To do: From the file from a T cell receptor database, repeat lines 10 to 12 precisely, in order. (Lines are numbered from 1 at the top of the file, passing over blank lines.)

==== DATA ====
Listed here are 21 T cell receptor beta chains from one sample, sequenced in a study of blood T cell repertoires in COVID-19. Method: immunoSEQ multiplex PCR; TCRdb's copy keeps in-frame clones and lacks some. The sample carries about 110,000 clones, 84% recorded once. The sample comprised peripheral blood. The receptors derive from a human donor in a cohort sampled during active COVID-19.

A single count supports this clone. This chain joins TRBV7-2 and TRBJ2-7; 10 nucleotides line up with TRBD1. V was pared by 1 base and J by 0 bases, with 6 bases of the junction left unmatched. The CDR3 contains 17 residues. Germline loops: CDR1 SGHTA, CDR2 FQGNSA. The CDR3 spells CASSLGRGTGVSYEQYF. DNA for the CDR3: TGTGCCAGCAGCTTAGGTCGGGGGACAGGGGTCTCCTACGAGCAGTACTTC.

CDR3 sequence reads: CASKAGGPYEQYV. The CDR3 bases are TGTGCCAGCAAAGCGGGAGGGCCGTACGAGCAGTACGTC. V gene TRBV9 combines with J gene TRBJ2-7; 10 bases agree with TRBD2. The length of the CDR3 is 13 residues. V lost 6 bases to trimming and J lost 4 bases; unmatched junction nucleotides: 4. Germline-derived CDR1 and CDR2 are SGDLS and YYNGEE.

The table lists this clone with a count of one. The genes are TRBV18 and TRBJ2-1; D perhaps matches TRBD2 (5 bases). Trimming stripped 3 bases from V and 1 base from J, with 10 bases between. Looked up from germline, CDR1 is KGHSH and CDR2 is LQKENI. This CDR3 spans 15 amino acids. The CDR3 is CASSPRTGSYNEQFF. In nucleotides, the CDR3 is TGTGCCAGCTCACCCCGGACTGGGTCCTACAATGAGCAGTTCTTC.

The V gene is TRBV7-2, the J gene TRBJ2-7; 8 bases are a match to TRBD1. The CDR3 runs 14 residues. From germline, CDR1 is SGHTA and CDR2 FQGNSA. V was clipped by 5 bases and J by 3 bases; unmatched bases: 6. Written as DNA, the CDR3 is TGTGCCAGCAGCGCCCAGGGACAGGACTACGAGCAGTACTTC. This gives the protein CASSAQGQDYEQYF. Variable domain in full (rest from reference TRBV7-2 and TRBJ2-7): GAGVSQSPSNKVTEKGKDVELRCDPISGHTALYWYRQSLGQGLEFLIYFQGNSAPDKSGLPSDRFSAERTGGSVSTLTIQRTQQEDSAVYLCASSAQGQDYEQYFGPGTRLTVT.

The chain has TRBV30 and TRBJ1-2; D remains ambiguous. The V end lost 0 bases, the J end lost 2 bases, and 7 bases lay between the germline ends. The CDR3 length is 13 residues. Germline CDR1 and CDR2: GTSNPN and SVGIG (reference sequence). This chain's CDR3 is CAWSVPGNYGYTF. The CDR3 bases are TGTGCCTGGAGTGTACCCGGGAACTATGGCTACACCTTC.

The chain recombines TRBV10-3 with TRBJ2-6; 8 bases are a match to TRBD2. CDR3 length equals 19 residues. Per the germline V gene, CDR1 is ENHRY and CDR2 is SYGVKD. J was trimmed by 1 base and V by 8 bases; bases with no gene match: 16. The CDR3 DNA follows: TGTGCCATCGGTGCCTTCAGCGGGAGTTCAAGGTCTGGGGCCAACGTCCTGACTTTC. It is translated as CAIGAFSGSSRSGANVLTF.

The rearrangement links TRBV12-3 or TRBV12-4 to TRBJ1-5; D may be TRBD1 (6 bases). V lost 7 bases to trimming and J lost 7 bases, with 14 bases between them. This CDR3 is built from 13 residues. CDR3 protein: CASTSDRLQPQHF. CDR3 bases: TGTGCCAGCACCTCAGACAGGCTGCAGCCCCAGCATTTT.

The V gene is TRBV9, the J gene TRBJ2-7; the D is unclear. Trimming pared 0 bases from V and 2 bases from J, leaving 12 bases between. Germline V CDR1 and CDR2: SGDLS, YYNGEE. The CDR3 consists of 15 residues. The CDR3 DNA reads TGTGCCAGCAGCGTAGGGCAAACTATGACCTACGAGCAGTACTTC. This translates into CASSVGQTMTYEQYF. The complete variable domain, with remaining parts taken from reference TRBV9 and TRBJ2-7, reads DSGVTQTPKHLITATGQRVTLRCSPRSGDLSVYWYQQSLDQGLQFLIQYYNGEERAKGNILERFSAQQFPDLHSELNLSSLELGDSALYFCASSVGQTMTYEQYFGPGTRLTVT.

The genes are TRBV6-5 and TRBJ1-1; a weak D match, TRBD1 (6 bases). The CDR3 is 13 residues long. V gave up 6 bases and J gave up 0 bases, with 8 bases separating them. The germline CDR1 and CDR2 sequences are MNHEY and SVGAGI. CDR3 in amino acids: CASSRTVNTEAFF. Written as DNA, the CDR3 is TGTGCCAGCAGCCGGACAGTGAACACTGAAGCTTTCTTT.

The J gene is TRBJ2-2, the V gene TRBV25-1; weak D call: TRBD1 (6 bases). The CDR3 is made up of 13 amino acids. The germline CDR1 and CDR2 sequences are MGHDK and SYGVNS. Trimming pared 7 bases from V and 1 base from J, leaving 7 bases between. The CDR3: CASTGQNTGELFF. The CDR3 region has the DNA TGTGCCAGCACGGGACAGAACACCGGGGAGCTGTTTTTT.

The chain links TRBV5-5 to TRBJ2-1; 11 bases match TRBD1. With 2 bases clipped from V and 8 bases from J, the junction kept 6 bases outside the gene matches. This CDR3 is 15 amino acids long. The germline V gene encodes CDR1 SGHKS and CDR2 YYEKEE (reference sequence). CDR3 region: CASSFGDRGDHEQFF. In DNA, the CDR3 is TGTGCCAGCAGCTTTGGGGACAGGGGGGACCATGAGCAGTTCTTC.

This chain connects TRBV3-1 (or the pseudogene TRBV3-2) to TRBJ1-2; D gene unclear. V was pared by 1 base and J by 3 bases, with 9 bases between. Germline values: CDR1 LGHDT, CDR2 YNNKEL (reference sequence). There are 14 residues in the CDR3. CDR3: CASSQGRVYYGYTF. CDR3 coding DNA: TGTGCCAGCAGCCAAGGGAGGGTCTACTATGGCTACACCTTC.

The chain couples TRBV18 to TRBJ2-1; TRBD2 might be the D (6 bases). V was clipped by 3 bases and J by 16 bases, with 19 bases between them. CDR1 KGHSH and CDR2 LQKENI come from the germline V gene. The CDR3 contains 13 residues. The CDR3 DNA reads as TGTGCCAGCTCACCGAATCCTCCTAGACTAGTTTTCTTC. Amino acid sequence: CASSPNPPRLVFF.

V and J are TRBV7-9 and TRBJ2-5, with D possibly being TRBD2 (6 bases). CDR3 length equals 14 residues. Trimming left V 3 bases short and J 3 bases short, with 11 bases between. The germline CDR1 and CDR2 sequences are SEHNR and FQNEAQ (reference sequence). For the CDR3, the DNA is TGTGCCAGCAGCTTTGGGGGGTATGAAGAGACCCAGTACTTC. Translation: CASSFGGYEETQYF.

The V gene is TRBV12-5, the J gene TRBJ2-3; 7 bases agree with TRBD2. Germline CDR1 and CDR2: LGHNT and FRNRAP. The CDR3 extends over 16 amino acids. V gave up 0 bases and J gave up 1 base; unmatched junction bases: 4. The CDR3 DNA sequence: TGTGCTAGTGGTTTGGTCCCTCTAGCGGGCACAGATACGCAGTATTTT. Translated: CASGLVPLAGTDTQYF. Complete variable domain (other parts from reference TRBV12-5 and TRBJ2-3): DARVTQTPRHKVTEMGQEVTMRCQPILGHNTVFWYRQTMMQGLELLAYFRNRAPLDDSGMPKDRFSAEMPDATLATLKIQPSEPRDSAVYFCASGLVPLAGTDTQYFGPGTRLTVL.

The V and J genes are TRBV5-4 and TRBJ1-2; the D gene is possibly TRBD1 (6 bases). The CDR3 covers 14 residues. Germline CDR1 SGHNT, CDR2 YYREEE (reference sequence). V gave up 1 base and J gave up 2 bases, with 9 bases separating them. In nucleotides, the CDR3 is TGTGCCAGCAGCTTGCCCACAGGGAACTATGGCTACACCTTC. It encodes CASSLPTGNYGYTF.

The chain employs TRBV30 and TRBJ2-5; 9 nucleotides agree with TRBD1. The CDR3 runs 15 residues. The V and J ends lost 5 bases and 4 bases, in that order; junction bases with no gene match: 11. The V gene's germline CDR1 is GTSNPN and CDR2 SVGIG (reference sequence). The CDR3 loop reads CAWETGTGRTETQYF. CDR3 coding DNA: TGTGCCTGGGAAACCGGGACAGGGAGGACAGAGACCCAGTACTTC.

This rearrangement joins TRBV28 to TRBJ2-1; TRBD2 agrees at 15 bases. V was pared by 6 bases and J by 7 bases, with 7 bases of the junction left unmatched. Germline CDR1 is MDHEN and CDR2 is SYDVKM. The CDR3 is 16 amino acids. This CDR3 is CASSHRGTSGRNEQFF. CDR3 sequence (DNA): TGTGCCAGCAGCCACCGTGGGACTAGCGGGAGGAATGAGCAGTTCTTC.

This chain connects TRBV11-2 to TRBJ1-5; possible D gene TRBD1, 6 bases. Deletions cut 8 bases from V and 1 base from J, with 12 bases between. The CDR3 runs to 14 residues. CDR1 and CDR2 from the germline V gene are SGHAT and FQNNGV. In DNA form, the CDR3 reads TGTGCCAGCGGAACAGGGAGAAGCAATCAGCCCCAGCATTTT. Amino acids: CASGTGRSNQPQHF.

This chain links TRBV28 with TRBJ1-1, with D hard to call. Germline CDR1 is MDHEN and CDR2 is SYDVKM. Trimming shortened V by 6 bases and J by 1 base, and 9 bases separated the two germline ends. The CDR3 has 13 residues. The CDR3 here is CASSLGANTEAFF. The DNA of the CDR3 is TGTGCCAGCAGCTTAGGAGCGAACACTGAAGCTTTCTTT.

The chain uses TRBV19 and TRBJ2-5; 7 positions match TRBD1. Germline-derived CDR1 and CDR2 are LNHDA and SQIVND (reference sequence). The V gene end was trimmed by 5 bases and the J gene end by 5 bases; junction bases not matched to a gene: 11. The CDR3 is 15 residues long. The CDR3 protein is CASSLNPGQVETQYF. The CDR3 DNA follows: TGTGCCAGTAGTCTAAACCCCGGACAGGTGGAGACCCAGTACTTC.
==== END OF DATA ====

The genes are TRBV6-5 and TRBJ1-1; a weak D match, TRBD1 (6 bases). The CDR3 is 13 residues long. V gave up 6 bases and J gave up 0 bases, with 8 bases separating them. The germline CDR1 and CDR2 sequences are MNHEY and SVGAGI. CDR3 in amino acids: CASSRTVNTEAFF. Written as DNA, the CDR3 is TGTGCCAGCAGCCGGACAGTGAACACTGAAGCTTTCTTT.

The J gene is TRBJ2-2, the V gene TRBV25-1; weak D call: TRBD1 (6 bases). The CDR3 is made up of 13 amino acids. The germline CDR1 and CDR2 sequences are MGHDK and SYGVNS. Trimming pared 7 bases from V and 1 base from J, leaving 7 bases between. The CDR3: CASTGQNTGELFF. The CDR3 region has the DNA TGTGCCAGCACGGGACAGAACACCGGGGAGCTGTTTTTT.

The chain links TRBV5-5 to TRBJ2-1; 11 bases match TRBD1. With 2 bases clipped from V and 8 bases from J, the junction kept 6 bases outside the gene matches. This CDR3 is 15 amino acids long. The germline V gene encodes CDR1 SGHKS and CDR2 YYEKEE (reference sequence). CDR3 region: CASSFGDRGDHEQFF. In DNA, the CDR3 is TGTGCCAGCAGCTTTGGGGACAGGGGGGACCATGAGCAGTTCTTC.